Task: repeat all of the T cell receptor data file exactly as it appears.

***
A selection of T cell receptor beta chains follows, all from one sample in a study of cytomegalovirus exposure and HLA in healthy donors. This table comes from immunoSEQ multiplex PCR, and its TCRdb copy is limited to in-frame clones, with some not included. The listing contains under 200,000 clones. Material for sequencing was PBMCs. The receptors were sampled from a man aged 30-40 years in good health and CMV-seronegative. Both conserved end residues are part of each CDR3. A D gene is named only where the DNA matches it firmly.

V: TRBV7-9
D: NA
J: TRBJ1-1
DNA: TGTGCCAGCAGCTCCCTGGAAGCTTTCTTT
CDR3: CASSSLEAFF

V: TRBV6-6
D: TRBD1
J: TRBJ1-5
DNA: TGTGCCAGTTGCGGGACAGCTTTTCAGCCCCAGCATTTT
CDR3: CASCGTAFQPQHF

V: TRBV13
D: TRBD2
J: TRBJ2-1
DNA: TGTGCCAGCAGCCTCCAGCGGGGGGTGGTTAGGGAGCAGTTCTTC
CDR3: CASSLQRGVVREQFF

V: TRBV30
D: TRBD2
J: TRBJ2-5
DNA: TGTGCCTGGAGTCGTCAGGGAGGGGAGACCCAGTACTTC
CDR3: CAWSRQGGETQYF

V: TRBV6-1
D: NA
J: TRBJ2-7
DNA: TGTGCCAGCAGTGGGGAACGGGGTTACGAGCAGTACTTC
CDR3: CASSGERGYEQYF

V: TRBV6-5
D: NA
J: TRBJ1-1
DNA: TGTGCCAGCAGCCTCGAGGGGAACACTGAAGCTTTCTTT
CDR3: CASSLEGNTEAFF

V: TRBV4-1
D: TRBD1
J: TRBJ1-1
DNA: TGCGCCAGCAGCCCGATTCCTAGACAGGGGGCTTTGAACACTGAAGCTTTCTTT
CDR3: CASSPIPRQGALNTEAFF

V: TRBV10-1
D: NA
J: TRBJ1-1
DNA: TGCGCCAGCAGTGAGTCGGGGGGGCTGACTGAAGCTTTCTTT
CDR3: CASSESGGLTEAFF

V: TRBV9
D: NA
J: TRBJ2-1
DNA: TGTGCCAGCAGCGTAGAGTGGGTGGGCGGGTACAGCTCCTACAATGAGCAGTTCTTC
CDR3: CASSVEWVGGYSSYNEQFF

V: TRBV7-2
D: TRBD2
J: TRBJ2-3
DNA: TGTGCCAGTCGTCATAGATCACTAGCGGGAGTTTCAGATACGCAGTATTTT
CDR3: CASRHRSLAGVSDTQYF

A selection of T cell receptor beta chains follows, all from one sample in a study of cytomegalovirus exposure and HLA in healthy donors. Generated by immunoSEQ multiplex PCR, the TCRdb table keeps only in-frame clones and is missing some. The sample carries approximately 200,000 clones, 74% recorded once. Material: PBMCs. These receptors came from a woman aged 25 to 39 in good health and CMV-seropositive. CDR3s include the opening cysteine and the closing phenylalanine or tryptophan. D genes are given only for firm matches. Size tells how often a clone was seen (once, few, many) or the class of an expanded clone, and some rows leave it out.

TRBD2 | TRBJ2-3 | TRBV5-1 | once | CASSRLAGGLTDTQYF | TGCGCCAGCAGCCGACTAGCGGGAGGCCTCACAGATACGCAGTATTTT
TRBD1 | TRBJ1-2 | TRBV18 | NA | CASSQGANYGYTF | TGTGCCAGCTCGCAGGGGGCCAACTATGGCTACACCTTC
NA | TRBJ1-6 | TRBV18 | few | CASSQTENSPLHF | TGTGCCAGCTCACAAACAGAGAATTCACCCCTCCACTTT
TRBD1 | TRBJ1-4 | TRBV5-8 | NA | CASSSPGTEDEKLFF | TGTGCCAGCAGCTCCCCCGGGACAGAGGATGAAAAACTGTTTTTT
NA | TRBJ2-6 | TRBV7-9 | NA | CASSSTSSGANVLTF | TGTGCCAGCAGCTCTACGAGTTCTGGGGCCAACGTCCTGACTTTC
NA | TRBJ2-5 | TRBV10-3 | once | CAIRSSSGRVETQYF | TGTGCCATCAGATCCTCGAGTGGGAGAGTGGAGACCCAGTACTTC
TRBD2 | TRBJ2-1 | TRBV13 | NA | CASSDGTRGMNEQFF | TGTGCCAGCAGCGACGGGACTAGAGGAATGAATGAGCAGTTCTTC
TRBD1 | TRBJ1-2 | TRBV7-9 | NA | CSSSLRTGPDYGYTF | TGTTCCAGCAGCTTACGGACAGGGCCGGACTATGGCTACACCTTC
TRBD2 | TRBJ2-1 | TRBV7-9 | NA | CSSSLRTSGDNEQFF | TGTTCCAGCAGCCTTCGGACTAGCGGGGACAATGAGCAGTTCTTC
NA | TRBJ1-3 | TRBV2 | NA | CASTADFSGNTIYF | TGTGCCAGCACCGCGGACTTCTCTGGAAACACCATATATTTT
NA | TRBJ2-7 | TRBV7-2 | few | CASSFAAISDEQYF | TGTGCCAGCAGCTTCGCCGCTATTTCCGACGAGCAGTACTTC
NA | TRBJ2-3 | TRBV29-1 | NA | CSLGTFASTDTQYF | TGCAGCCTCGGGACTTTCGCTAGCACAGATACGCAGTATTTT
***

A selection of T cell receptor beta chains follows, all from one sample in a study of cytomegalovirus exposure and HLA in healthy donors. This table comes from immunoSEQ multiplex PCR, and its TCRdb copy is limited to in-frame clones, with some not included. The listing contains under 200,000 clones. Material for sequencing was PBMCs. The receptors were sampled from a man aged 30-40 years in good health and CMV-seronegative. Both conserved end residues are part of each CDR3. A D gene is named only where the DNA matches it firmly.

V: TRBV7-9
D: NA
J: TRBJ1-1
DNA: TGTGCCAGCAGCTCCCTGGAAGCTTTCTTT
CDR3: CASSSLEAFF

V: TRBV6-6
D: TRBD1
J: TRBJ1-5
DNA: TGTGCCAGTTGCGGGACAGCTTTTCAGCCCCAGCATTTT
CDR3: CASCGTAFQPQHF

V: TRBV13
D: TRBD2
J: TRBJ2-1
DNA: TGTGCCAGCAGCCTCCAGCGGGGGGTGGTTAGGGAGCAGTTCTTC
CDR3: CASSLQRGVVREQFF

V: TRBV30
D: TRBD2
J: TRBJ2-5
DNA: TGTGCCTGGAGTCGTCAGGGAGGGGAGACCCAGTACTTC
CDR3: CAWSRQGGETQYF

V: TRBV6-1
D: NA
J: TRBJ2-7
DNA: TGTGCCAGCAGTGGGGAACGGGGTTACGAGCAGTACTTC
CDR3: CASSGERGYEQYF

V: TRBV6-5
D: NA
J: TRBJ1-1
DNA: TGTGCCAGCAGCCTCGAGGGGAACACTGAAGCTTTCTTT
CDR3: CASSLEGNTEAFF

V: TRBV4-1
D: TRBD1
J: TRBJ1-1
DNA: TGCGCCAGCAGCCCGATTCCTAGACAGGGGGCTTTGAACACTGAAGCTTTCTTT
CDR3: CASSPIPRQGALNTEAFF

V: TRBV10-1
D: NA
J: TRBJ1-1
DNA: TGCGCCAGCAGTGAGTCGGGGGGGCTGACTGAAGCTTTCTTT
CDR3: CASSESGGLTEAFF

V: TRBV9
D: NA
J: TRBJ2-1
DNA: TGTGCCAGCAGCGTAGAGTGGGTGGGCGGGTACAGCTCCTACAATGAGCAGTTCTTC
CDR3: CASSVEWVGGYSSYNEQFF

V: TRBV7-2
D: TRBD2
J: TRBJ2-3
DNA: TGTGCCAGTCGTCATAGATCACTAGCGGGAGTTTCAGATACGCAGTATTTT
CDR3: CASRHRSLAGVSDTQYF

A selection of T cell receptor beta chains follows, all from one sample in a study of cytomegalovirus exposure and HLA in healthy donors. Generated by immunoSEQ multiplex PCR, the TCRdb table keeps only in-frame clones and is missing some. The sample carries approximately 200,000 clones, 74% recorded once. Material: PBMCs. These receptors came from a woman aged 25 to 39 in good health and CMV-seropositive. CDR3s include the opening cysteine and the closing phenylalanine or tryptophan. D genes are given only for firm matches. Size tells how often a clone was seen (once, few, many) or the class of an expanded clone, and some rows leave it out.

TRBD2 | TRBJ2-3 | TRBV5-1 | once | CASSRLAGGLTDTQYF | TGCGCCAGCAGCCGACTAGCGGGAGGCCTCACAGATACGCAGTATTTT
TRBD1 | TRBJ1-2 | TRBV18 | NA | CASSQGANYGYTF | TGTGCCAGCTCGCAGGGGGCCAACTATGGCTACACCTTC
NA | TRBJ1-6 | TRBV18 | few | CASSQTENSPLHF | TGTGCCAGCTCACAAACAGAGAATTCACCCCTCCACTTT
TRBD1 | TRBJ1-4 | TRBV5-8 | NA | CASSSPGTEDEKLFF | TGTGCCAGCAGCTCCCCCGGGACAGAGGATGAAAAACTGTTTTTT
NA | TRBJ2-6 | TRBV7-9 | NA | CASSSTSSGANVLTF | TGTGCCAGCAGCTCTACGAGTTCTGGGGCCAACGTCCTGACTTTC
NA | TRBJ2-5 | TRBV10-3 | once | CAIRSSSGRVETQYF | TGTGCCATCAGATCCTCGAGTGGGAGAGTGGAGACCCAGTACTTC
TRBD2 | TRBJ2-1 | TRBV13 | NA | CASSDGTRGMNEQFF | TGTGCCAGCAGCGACGGGACTAGAGGAATGAATGAGCAGTTCTTC
TRBD1 | TRBJ1-2 | TRBV7-9 | NA | CSSSLRTGPDYGYTF | TGTTCCAGCAGCTTACGGACAGGGCCGGACTATGGCTACACCTTC
TRBD2 | TRBJ2-1 | TRBV7-9 | NA | CSSSLRTSGDNEQFF | TGTTCCAGCAGCCTTCGGACTAGCGGGGACAATGAGCAGTTCTTC
NA | TRBJ1-3 | TRBV2 | NA | CASTADFSGNTIYF | TGTGCCAGCACCGCGGACTTCTCTGGAAACACCATATATTTT
NA | TRBJ2-7 | TRBV7-2 | few | CASSFAAISDEQYF | TGTGCCAGCAGCTTCGCCGCTATTTCCGACGAGCAGTACTTC
NA | TRBJ2-3 | TRBV29-1 | NA | CSLGTFASTDTQYF | TGCAGCCTCGGGACTTTCGCTAGCACAGATACGCAGTATTTT